Crash Bandicoot, 40 Million unit sold: Thinking out side the box
The Crash Bandicoot series was a big commercial success as a video game for the Playstation console. The series altogether sold over 40 million units worldwide, It remains one of the most popular video game series of all time.
There is a phenomenal love and admiration for the game, which is reflected in the sales figures.
This success is the result of brilliant engineering and smart business decisions.
In this article, we will discuss why did the developers chose the Playstation as the release platform and how did they manage to get next-gen graphics quality on their limited hardware.
Why was crash bandicoot graphics so much better than the other games released on the same hardware at the time?
Going with Playstation not Sega or Nintendo
In 1994, Naughtydog inc., the famous game development studio was just two roommates back then, Andy Gavin and Jason Rubin.
They worked on a title called way of the warrior and sold the publishing rights to Universal Studios and things were going pretty well, then they wanted to make a 3D platform game.
3D platform games were all the rage back then, Titles like sonic the hedgehog, Mario were very popular back then.
So they wanted to make a 3D platform game that had cartoony graphics and a unique look and feel.
Game development, in general, requires a huge investment upfront, it’s a product that needs expensive hardware, programmers, designers, testers… all before actually selling the game and you don’t really know the market reaction to the game, especially if this is a new type of game like 3D platformers back in 1995–6.
One of the big decisions in game development is the platform on which you will develop and distribute the game, so then came the question which game console will they use.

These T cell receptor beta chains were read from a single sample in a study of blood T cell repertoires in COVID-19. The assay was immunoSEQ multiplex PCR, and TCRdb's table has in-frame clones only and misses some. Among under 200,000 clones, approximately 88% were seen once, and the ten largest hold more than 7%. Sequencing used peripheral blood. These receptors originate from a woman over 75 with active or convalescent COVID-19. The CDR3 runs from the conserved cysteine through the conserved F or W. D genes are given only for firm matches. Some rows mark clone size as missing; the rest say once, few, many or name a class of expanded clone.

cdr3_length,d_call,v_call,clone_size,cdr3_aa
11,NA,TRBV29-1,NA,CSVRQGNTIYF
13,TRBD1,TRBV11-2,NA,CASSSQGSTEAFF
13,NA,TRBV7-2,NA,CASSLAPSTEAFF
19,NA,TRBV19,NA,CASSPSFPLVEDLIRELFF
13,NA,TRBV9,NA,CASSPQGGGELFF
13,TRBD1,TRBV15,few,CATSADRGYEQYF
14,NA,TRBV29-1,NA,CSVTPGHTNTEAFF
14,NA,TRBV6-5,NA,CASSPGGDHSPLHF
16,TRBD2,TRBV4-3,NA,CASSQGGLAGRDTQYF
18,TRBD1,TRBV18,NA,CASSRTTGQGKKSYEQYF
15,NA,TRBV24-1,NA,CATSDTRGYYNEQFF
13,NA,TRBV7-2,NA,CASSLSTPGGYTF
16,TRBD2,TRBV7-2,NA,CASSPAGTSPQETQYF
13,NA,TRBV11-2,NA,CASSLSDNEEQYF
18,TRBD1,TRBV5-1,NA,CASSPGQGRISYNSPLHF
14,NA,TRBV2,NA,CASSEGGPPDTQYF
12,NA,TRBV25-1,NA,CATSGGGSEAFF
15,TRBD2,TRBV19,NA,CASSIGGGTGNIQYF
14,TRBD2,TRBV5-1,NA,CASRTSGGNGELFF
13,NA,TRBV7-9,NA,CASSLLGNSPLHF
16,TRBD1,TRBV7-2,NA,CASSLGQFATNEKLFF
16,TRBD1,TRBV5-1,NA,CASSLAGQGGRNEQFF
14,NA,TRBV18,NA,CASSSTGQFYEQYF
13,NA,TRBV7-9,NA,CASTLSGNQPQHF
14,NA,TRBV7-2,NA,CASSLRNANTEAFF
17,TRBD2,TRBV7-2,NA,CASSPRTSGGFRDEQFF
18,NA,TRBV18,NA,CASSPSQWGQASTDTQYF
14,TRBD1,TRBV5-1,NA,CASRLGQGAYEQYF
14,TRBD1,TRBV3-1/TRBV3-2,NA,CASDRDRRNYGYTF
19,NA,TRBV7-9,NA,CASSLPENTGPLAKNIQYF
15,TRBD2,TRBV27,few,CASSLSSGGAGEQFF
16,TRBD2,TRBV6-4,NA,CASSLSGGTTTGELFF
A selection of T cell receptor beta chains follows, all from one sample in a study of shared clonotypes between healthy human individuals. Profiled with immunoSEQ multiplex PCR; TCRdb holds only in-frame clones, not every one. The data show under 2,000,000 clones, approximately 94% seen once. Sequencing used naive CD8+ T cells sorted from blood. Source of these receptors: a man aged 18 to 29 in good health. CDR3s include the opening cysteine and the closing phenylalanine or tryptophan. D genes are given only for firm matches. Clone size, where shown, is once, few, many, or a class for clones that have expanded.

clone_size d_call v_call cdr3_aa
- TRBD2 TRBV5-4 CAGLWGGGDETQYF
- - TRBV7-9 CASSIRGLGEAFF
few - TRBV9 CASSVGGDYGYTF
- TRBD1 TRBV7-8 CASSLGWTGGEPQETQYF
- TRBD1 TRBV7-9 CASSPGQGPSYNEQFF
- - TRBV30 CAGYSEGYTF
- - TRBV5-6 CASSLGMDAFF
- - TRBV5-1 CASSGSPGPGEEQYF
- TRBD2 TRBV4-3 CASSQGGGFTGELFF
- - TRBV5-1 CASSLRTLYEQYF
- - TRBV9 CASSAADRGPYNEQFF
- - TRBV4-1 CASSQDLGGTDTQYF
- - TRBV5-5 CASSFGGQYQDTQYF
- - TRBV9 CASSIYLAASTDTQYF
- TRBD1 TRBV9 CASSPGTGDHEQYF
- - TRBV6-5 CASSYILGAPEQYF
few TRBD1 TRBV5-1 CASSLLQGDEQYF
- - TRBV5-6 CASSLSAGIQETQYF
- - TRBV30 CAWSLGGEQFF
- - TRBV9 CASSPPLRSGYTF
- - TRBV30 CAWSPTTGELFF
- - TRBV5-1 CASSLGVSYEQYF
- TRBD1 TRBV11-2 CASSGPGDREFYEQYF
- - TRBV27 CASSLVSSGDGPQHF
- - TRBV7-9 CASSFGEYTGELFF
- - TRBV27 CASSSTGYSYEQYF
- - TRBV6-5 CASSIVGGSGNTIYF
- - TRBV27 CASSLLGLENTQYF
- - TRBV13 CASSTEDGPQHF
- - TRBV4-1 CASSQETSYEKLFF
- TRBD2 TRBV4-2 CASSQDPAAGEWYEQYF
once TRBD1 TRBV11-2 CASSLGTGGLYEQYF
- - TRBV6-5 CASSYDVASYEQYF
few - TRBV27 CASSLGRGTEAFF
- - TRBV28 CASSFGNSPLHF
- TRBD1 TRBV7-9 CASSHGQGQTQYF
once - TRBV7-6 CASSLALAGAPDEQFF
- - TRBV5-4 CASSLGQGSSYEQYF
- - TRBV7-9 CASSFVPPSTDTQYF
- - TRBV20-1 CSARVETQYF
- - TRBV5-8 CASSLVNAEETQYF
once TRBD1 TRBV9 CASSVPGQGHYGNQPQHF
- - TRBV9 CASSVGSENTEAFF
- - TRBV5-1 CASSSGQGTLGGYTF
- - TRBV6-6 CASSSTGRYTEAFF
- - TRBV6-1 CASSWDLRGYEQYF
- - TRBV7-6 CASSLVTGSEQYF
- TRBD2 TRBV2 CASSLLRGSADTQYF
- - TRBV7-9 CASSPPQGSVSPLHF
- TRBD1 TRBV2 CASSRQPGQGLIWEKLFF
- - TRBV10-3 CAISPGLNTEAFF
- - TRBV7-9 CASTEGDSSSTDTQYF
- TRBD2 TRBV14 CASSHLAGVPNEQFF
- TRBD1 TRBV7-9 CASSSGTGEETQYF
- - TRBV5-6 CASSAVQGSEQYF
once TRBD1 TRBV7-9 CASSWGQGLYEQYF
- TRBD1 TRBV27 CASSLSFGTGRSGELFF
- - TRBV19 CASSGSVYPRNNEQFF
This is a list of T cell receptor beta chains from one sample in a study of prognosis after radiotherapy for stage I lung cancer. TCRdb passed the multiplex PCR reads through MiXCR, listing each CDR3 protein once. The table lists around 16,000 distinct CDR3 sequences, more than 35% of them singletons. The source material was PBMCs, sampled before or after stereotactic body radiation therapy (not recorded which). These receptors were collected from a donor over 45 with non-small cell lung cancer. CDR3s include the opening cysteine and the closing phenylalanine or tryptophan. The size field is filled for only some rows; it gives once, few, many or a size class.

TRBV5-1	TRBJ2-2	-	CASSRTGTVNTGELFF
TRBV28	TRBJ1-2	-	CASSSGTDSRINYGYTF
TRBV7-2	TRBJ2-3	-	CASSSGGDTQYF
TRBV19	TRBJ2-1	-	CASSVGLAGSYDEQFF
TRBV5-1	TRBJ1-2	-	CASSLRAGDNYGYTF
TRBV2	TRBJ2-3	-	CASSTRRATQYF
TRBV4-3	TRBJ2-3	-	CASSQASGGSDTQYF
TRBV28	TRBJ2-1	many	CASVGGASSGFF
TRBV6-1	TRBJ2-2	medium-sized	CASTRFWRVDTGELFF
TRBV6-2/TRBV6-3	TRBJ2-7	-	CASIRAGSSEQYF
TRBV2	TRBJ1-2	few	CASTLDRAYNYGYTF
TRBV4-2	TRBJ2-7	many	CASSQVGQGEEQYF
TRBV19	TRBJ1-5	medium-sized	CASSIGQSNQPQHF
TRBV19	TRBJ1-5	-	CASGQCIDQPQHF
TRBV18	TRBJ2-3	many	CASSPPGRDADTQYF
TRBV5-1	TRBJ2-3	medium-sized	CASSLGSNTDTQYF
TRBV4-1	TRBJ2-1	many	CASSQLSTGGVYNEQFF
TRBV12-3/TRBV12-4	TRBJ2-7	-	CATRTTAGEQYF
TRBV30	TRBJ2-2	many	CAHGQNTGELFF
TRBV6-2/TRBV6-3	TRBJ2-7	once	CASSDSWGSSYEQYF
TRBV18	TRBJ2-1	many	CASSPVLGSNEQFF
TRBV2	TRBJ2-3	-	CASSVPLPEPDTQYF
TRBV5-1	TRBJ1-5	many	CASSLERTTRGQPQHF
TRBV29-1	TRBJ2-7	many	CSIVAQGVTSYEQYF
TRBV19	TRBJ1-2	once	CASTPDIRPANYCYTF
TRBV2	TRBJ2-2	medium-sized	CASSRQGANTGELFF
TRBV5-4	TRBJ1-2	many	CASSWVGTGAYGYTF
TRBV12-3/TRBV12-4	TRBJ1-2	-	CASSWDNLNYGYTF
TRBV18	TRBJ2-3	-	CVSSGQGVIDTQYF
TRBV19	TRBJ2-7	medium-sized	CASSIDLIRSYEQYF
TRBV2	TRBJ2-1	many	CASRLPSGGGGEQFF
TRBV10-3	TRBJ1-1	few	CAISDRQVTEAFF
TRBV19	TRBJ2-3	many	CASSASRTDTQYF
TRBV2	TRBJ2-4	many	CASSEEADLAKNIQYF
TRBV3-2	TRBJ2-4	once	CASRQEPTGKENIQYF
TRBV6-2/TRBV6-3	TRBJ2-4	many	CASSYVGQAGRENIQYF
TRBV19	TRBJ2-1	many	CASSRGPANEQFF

At the time, there was The Sega Saturn, Nintendo was preparing to launch a new console and Lastly, Sony was preparing to launch their all new console the Playstation.
At the time, Sega had Sonic the hedgehog as a mascot and was a big selling game for the console, Similarly Nintendo had Mario, but playstation didn’t have that big game that basically represented the console.
Adding to that, Playstation was the first console Sony releases which meant there wasn’t a lot of competition at the initial period of the console release.
business decisions like this are very important, because you can have a great product in a very competitive market and get crushed by competition.
Releasing Crash Bandicoot in a small game market like the playstation meant having some big advantages.
For instance, There is a large room for growth and a chance to acquire a large chunk of the market size, try competing in a big market with a market giant and you will find it nearly impossible, you are outnumbered, have limited and lower resources and lack the experience the market competitors already has.
When the game shipped and the sales figures went crazy, a big immediate success, Sony bought the licensing rights to the Crash bandicoot series, and basically making it the de-facto official game of the console, even shipping the game with console in the same box.
So this decision of choosing the platform ended up to be a very important one.
One point we will discuss briefly is the nature of the game.
Crash bandicoot is cartoony,silly and looks colorful. This made it very appealing to a wide audience, It was not a 1st person shooter game, or a racing game, it was not trying to be super realistic. The developers chose carefully their target audience, It was a game that all people could have fun with.
As with any startup, identifying the target audience and the correct market is huge, it could make or break the company, if you are targeting the wrong audience,you could totally fail.